Why hasn’t my child bonded securely with me?
My child cannot stand without me for 5 minutes, he starts crying the moment I leave the room.
I cannot calm my child down, I feel inadequate as a mother.
I was separated from him for months when my baby was born, now he is constantly restless when he is with me.
WHAT SHOULD I DO?
The emotional bond that one person forms with another person is known as ‘attachment’. The bonding process begins not from the moment the baby is born, but from the moment it falls into the mother’s womb. This bond is a strong bond that develops between the primary caregiver and the baby, especially in the 6-12 months of life, and creates a sense of trust in the baby. According to psychologists, a child’s early bond with his mother, father and caregiver has far-reaching consequences throughout his life. For this reason, the attachment characteristics of infants and the factors affecting these characteristics have attracted the attention of many researchers.
Ainsworth’s Attachment Classification
Secure Attachment:The baby is comfortable with his mother and plays comfortably in the playroom.
Insecure – Resistant Attachment:When the mother leaves the playroom, the baby becomes extremely uncomfortable and the observer cannot soothe the baby.
Insecure-Avoid Attachment:When the mother leaves the playroom, the baby seems unaffected.
Disorganized Attachment: When the baby is with his mother, he is fearful, confused and in conflict. This is an indication that the mother and the baby have a problematic relationship.
According to psychologists, when considered periodically;
0-2 months:Behaviors of the baby such as breast-seeking, dizzying, sucking and swallowing are “attachment precursors”.
2-6 months: The baby begins to smile and maintain prolonged eye contact with the caregiver. This period is the “formation phase of attachment”. The baby has not yet chosen the attachment figure, but recognizes and reacts to its parents.
7 months: Babies choose the person to be attached to and begin to limit their very wide social circle. This is the period when foreign anxiety begins. At 7-24 months, attachment becomes clear. Now the baby directs his attention to the person who meets all his needs. This person is called a “primary caregiver”. The relationship between the primary caregiver and the baby is different from everyone else.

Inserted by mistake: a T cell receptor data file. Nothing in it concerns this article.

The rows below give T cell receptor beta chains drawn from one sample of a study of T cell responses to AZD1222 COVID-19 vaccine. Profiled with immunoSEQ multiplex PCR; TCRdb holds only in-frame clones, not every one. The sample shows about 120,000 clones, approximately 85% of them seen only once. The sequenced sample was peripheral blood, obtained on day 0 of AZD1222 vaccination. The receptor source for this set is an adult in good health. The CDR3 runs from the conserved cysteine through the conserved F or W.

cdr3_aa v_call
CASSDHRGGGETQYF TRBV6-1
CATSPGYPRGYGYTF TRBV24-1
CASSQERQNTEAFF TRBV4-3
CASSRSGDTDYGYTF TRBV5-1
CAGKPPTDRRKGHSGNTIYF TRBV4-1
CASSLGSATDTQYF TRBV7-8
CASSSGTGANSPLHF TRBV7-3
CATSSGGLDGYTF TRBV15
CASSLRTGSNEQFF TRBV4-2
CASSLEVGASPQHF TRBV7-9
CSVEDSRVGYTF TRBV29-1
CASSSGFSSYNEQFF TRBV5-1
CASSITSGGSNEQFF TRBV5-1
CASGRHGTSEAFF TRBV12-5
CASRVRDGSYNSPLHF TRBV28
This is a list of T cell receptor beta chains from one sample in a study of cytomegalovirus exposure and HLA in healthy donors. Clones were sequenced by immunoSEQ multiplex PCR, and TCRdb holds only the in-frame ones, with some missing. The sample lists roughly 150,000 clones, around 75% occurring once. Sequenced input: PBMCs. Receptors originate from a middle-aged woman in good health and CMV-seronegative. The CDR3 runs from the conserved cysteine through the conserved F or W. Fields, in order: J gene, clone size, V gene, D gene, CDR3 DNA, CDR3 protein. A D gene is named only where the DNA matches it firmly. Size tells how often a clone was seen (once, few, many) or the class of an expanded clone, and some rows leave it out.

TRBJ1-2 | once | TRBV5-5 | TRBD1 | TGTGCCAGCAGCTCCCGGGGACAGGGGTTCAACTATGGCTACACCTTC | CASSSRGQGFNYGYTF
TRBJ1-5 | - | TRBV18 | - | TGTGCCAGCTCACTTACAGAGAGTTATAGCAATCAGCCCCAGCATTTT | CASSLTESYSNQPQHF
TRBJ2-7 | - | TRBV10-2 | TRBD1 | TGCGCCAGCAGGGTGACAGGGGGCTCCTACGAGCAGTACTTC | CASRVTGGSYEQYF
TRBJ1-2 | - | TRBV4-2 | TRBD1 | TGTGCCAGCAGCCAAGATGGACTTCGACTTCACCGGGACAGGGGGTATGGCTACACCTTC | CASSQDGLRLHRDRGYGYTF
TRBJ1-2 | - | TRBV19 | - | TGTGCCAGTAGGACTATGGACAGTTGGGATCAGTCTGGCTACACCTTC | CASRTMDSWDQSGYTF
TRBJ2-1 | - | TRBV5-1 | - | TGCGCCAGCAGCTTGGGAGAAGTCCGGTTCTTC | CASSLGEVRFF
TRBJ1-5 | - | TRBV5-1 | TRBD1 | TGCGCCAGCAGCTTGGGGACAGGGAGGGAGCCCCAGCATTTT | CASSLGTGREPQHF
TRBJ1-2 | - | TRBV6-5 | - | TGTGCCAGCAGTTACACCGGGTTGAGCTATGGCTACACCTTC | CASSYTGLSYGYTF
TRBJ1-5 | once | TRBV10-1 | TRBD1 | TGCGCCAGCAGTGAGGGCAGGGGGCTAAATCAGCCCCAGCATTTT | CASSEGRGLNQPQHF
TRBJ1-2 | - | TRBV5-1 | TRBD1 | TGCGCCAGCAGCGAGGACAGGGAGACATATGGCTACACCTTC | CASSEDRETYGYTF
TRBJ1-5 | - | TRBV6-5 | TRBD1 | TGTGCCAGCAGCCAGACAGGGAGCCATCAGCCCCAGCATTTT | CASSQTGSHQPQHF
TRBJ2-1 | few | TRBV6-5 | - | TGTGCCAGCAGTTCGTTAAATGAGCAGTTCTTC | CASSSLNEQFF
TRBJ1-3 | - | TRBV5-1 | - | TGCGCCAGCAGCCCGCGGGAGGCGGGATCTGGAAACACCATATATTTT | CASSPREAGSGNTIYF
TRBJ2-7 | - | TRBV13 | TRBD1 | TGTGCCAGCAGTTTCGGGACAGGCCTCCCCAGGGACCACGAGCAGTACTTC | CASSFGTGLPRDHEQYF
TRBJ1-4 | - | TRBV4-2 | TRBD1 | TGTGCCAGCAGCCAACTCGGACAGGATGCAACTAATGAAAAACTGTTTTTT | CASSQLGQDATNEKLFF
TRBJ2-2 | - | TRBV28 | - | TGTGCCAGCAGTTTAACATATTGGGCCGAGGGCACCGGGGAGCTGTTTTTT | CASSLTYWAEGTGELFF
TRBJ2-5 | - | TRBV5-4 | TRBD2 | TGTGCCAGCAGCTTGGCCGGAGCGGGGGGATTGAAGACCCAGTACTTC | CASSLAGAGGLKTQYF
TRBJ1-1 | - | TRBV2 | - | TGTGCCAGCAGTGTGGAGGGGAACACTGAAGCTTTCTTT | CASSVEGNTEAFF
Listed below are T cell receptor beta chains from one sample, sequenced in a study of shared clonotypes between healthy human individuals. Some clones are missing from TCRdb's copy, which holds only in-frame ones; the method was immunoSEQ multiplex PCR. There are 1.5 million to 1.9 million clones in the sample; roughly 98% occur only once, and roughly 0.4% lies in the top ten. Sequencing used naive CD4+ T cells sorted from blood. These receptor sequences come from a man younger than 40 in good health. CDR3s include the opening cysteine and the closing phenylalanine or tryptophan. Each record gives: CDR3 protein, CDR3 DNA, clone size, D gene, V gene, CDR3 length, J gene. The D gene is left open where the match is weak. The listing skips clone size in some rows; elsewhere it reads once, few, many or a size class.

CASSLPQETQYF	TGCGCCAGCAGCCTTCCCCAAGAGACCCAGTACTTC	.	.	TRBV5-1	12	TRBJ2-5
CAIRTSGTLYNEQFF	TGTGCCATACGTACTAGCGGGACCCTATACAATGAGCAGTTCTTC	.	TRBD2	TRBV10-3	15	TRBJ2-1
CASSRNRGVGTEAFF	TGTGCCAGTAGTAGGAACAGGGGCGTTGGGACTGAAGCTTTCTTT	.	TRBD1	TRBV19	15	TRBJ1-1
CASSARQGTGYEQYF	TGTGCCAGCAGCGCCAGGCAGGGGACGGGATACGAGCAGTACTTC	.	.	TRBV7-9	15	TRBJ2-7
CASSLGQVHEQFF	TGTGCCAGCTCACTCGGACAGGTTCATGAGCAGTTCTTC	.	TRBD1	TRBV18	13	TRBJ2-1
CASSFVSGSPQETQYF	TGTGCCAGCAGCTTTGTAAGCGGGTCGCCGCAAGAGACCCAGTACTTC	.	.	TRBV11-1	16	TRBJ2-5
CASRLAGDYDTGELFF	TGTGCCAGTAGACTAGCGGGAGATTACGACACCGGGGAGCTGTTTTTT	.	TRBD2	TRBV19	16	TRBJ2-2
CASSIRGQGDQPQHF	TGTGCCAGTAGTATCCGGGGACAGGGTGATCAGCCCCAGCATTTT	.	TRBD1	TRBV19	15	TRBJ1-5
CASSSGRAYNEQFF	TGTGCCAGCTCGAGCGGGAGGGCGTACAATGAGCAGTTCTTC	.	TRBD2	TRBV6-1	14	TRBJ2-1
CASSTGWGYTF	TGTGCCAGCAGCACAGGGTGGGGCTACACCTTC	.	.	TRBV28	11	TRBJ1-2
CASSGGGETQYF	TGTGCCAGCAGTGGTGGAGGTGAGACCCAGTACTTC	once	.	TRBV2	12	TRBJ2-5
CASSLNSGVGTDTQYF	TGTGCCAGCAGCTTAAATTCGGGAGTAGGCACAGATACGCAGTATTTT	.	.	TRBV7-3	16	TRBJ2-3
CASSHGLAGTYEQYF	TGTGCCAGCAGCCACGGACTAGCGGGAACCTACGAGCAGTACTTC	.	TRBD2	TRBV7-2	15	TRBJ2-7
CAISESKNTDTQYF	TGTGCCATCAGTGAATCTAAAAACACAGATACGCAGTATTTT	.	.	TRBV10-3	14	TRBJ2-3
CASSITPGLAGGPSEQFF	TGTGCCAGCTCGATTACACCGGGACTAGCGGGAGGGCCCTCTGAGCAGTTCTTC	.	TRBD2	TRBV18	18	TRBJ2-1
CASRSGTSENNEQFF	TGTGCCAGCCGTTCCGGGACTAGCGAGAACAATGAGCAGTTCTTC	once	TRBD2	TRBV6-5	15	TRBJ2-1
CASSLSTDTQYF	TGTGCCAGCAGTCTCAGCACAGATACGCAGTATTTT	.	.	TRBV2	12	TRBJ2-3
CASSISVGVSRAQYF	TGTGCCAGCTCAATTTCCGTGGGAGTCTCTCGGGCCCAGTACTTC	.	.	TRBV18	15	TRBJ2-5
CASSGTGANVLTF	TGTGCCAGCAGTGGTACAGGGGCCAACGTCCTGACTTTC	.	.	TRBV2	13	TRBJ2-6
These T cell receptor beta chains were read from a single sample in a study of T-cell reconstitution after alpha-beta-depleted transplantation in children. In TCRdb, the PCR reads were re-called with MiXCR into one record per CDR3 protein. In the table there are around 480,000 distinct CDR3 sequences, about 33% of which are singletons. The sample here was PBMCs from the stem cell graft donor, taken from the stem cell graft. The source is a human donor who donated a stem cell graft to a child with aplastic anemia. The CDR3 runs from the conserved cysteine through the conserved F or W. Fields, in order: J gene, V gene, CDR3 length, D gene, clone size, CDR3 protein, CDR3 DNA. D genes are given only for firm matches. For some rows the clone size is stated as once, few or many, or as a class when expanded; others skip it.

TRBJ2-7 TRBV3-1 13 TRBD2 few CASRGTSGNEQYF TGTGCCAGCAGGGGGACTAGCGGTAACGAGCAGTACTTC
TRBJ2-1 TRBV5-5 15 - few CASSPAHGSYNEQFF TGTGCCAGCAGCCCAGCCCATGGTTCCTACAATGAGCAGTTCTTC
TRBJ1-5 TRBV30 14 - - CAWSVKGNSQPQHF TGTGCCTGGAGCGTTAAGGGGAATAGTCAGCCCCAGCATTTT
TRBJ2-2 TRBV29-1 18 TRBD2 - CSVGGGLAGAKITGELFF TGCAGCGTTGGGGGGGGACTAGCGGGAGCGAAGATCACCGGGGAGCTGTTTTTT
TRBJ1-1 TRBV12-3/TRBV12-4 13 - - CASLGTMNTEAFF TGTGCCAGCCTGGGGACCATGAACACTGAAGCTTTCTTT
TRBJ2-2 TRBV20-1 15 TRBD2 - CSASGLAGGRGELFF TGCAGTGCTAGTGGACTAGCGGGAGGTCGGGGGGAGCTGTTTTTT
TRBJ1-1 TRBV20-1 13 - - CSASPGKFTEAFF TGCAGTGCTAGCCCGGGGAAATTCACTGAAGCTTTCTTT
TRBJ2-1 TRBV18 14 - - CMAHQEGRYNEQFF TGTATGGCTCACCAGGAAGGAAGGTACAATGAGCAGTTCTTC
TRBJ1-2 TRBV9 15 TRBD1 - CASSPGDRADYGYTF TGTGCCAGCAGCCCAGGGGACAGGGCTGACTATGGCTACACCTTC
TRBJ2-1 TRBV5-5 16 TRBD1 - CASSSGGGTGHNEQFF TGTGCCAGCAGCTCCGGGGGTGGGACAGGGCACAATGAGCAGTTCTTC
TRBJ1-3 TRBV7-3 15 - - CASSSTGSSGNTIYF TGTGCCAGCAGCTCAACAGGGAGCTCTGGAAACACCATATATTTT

For healthy development, the physical and emotional needs of babies must be met. Meeting basic needs contributes to healthy physical development as well as a healthy and secure attachment between the infant and the primary caregiver. The more sensitive the primary caregiver is to the baby’s wishes, the more he listens to it and the more he tries to understand it, the more a healthy attachment develops between the baby and the caregiver. Babies who can develop healthy attachments develop a basic sense of trust.
Children who have a secure attachment to their caregivers know that the caregiver is always there to meet their needs and is accessible. is comfortable with the caregiver. Children with a secure attachment react in the absence of parents but calm down when they return. The confidence of the child, who feels understood, valued, accepted and attached securely, will be positively supported both in himself and in his environment.
Why hasn’t my child bonded securely with me?
Mothers of insecurely attached infants have low self-esteem, inadequate parenting tasks and coping strategies. Some mothers may experience postpartum depression or have a serious psychotic disorder. The baby may have developmental delays or medical problems that may prevent him from bonding. It is known that most of the babies with attachment problems have a difficult temperament, their feeding and sleeping habits are irregular, they are irritable and difficult to calm down. Sometimes, mothers try to breastfeed their babies who are crying because they are hungry, instead of holding them in their arms and comforting them. Sometimes the mother may act negligently or display an overly intrusive attitude towards the baby. All these behaviors are behaviors that hinder the attachment process.
So is there any way to fix this problem?
Play Therapy, between the ages of 0-12, helps the child to re-establish attachment relations and to re-make the process by coping with the traumatic process, helping children to re-explain the process, traumas, depression, anxiety and obsessions, sexual abuse if they have experienced it, the problem of incontinence, sleep and feeding problems, emotional It is the most successful psychotherapeutic method that can reveal disorders and thought problems. In this way, a therapy process is passed with the inner world of children and a professional support process begins so that they can overcome the problems they experience.